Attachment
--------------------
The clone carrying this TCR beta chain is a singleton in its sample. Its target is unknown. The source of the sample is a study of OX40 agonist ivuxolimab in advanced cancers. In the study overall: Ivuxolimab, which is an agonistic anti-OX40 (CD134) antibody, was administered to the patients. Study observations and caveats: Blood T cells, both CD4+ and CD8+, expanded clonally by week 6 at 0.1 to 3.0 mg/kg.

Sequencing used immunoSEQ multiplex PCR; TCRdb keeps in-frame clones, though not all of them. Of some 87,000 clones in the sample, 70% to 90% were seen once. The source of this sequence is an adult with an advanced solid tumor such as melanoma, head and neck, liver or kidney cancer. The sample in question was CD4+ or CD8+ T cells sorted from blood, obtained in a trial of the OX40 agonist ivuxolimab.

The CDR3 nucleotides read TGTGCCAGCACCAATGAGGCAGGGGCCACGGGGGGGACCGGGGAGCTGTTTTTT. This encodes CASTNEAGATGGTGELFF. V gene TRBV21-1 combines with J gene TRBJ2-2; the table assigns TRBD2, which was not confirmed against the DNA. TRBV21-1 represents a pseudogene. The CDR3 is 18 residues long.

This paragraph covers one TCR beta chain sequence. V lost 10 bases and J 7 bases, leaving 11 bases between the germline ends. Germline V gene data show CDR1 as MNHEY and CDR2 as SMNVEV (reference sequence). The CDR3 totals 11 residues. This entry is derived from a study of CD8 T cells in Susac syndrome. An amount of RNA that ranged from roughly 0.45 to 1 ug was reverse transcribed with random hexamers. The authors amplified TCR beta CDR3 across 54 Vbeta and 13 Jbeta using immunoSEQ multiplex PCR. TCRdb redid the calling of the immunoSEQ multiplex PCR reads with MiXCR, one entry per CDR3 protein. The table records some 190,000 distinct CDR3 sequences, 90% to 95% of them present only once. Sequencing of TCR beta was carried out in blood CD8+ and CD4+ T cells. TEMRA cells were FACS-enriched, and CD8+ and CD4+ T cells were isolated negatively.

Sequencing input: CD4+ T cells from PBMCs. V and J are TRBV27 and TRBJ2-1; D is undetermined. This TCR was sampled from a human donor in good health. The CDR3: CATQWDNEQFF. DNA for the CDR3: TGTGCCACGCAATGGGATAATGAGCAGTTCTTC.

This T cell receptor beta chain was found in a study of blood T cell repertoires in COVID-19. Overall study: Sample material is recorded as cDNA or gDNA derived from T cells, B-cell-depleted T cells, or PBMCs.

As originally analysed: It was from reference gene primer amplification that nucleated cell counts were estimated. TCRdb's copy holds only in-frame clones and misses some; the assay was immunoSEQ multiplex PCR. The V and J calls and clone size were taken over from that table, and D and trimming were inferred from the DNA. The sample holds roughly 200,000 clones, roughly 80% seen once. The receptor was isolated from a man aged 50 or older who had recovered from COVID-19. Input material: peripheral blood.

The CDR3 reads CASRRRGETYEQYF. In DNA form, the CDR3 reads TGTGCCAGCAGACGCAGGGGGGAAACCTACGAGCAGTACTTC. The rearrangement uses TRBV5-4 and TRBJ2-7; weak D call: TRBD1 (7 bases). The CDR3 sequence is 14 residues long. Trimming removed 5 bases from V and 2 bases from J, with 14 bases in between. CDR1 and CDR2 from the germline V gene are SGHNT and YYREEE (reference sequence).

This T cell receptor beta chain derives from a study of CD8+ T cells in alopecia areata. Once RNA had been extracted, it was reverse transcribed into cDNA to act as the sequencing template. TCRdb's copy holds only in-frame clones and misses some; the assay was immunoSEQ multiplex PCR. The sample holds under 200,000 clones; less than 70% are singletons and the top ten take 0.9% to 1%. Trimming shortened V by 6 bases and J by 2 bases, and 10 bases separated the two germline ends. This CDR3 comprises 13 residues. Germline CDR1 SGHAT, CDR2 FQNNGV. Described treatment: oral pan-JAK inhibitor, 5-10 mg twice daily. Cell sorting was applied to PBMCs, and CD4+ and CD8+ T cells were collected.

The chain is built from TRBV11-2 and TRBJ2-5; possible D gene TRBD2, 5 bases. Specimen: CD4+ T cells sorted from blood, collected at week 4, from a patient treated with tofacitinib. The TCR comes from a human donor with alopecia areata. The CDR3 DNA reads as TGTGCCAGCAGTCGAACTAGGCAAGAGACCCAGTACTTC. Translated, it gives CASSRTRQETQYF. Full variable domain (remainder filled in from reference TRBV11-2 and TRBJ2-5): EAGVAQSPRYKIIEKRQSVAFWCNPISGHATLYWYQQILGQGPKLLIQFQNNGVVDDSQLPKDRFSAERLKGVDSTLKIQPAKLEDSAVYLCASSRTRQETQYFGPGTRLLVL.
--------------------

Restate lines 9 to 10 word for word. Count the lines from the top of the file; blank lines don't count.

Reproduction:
This T cell receptor beta chain derives from a study of CD8+ T cells in alopecia areata. Once RNA had been extracted, it was reverse transcribed into cDNA to act as the sequencing template. TCRdb's copy holds only in-frame clones and misses some; the assay was immunoSEQ multiplex PCR. The sample holds under 200,000 clones; less than 70% are singletons and the top ten take 0.9% to 1%. Trimming shortened V by 6 bases and J by 2 bases, and 10 bases separated the two germline ends. This CDR3 comprises 13 residues. Germline CDR1 SGHAT, CDR2 FQNNGV. Described treatment: oral pan-JAK inhibitor, 5-10 mg twice daily. Cell sorting was applied to PBMCs, and CD4+ and CD8+ T cells were collected.

The chain is built from TRBV11-2 and TRBJ2-5; possible D gene TRBD2, 5 bases. Specimen: CD4+ T cells sorted from blood, collected at week 4, from a patient treated with tofacitinib. The TCR comes from a human donor with alopecia areata. The CDR3 DNA reads as TGTGCCAGCAGTCGAACTAGGCAAGAGACCCAGTACTTC. Translated, it gives CASSRTRQETQYF. Full variable domain (remainder filled in from reference TRBV11-2 and TRBJ2-5): EAGVAQSPRYKIIEKRQSVAFWCNPISGHATLYWYQQILGQGPKLLIQFQNNGVVDDSQLPKDRFSAERLKGVDSTLKIQPAKLEDSAVYLCASSRTRQETQYFGPGTRLLVL.